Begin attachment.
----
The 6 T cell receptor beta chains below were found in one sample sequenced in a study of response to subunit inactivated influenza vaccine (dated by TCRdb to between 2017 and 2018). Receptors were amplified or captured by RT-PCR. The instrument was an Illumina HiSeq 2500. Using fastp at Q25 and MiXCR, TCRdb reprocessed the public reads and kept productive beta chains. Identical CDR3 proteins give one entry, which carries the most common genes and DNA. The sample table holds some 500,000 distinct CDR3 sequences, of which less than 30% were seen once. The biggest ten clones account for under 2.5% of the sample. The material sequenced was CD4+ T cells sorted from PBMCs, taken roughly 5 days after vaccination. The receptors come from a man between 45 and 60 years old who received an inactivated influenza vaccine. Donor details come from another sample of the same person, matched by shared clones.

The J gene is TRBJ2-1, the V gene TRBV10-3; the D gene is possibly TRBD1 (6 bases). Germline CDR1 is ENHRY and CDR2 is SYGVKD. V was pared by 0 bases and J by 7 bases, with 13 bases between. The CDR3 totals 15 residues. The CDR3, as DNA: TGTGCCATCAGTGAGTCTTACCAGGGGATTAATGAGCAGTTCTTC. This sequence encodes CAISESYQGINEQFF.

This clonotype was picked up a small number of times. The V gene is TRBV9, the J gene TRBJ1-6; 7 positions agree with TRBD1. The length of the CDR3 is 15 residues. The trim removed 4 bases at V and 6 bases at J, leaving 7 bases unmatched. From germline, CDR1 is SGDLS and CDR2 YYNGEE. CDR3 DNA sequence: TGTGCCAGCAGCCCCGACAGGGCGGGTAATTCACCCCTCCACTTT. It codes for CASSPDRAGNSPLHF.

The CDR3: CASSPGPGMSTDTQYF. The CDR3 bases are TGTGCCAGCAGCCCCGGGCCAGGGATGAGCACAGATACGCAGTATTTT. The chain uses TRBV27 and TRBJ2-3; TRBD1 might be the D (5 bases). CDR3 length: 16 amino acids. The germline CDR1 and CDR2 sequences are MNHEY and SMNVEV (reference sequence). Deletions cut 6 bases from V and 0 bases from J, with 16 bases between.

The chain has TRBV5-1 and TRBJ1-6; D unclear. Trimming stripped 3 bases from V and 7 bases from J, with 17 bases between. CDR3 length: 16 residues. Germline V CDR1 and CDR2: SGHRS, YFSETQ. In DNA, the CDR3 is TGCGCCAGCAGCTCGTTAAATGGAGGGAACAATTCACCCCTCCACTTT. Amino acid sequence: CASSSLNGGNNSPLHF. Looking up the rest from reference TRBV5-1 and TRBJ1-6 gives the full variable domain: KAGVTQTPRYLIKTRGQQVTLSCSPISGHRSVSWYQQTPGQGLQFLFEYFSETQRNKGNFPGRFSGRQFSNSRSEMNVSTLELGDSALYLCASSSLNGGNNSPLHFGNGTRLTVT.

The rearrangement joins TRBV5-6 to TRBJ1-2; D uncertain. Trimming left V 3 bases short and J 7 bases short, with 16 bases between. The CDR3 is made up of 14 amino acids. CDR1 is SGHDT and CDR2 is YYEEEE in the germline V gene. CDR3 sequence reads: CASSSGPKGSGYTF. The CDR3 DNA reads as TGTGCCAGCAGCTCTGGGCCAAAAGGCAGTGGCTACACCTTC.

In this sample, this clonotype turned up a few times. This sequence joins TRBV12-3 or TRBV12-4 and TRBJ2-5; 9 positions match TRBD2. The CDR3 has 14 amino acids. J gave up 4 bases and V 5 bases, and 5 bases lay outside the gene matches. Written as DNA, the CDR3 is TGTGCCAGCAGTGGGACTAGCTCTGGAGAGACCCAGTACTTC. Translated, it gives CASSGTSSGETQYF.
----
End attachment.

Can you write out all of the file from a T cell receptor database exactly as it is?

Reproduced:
The 6 T cell receptor beta chains below were found in one sample sequenced in a study of response to subunit inactivated influenza vaccine (dated by TCRdb to between 2017 and 2018). Receptors were amplified or captured by RT-PCR. The instrument was an Illumina HiSeq 2500. Using fastp at Q25 and MiXCR, TCRdb reprocessed the public reads and kept productive beta chains. Identical CDR3 proteins give one entry, which carries the most common genes and DNA. The sample table holds some 500,000 distinct CDR3 sequences, of which less than 30% were seen once. The biggest ten clones account for under 2.5% of the sample. The material sequenced was CD4+ T cells sorted from PBMCs, taken roughly 5 days after vaccination. The receptors come from a man between 45 and 60 years old who received an inactivated influenza vaccine. Donor details come from another sample of the same person, matched by shared clones.

The J gene is TRBJ2-1, the V gene TRBV10-3; the D gene is possibly TRBD1 (6 bases). Germline CDR1 is ENHRY and CDR2 is SYGVKD. V was pared by 0 bases and J by 7 bases, with 13 bases between. The CDR3 totals 15 residues. The CDR3, as DNA: TGTGCCATCAGTGAGTCTTACCAGGGGATTAATGAGCAGTTCTTC. This sequence encodes CAISESYQGINEQFF.

This clonotype was picked up a small number of times. The V gene is TRBV9, the J gene TRBJ1-6; 7 positions agree with TRBD1. The length of the CDR3 is 15 residues. The trim removed 4 bases at V and 6 bases at J, leaving 7 bases unmatched. From germline, CDR1 is SGDLS and CDR2 YYNGEE. CDR3 DNA sequence: TGTGCCAGCAGCCCCGACAGGGCGGGTAATTCACCCCTCCACTTT. It codes for CASSPDRAGNSPLHF.

The CDR3: CASSPGPGMSTDTQYF. The CDR3 bases are TGTGCCAGCAGCCCCGGGCCAGGGATGAGCACAGATACGCAGTATTTT. The chain uses TRBV27 and TRBJ2-3; TRBD1 might be the D (5 bases). CDR3 length: 16 amino acids. The germline CDR1 and CDR2 sequences are MNHEY and SMNVEV (reference sequence). Deletions cut 6 bases from V and 0 bases from J, with 16 bases between.

The chain has TRBV5-1 and TRBJ1-6; D unclear. Trimming stripped 3 bases from V and 7 bases from J, with 17 bases between. CDR3 length: 16 residues. Germline V CDR1 and CDR2: SGHRS, YFSETQ. In DNA, the CDR3 is TGCGCCAGCAGCTCGTTAAATGGAGGGAACAATTCACCCCTCCACTTT. Amino acid sequence: CASSSLNGGNNSPLHF. Looking up the rest from reference TRBV5-1 and TRBJ1-6 gives the full variable domain: KAGVTQTPRYLIKTRGQQVTLSCSPISGHRSVSWYQQTPGQGLQFLFEYFSETQRNKGNFPGRFSGRQFSNSRSEMNVSTLELGDSALYLCASSSLNGGNNSPLHFGNGTRLTVT.

The rearrangement joins TRBV5-6 to TRBJ1-2; D uncertain. Trimming left V 3 bases short and J 7 bases short, with 16 bases between. The CDR3 is made up of 14 amino acids. CDR1 is SGHDT and CDR2 is YYEEEE in the germline V gene. CDR3 sequence reads: CASSSGPKGSGYTF. The CDR3 DNA reads as TGTGCCAGCAGCTCTGGGCCAAAAGGCAGTGGCTACACCTTC.

In this sample, this clonotype turned up a few times. This sequence joins TRBV12-3 or TRBV12-4 and TRBJ2-5; 9 positions match TRBD2. The CDR3 has 14 amino acids. J gave up 4 bases and V 5 bases, and 5 bases lay outside the gene matches. Written as DNA, the CDR3 is TGTGCCAGCAGTGGGACTAGCTCTGGAGAGACCCAGTACTTC. Translated, it gives CASSGTSSGETQYF.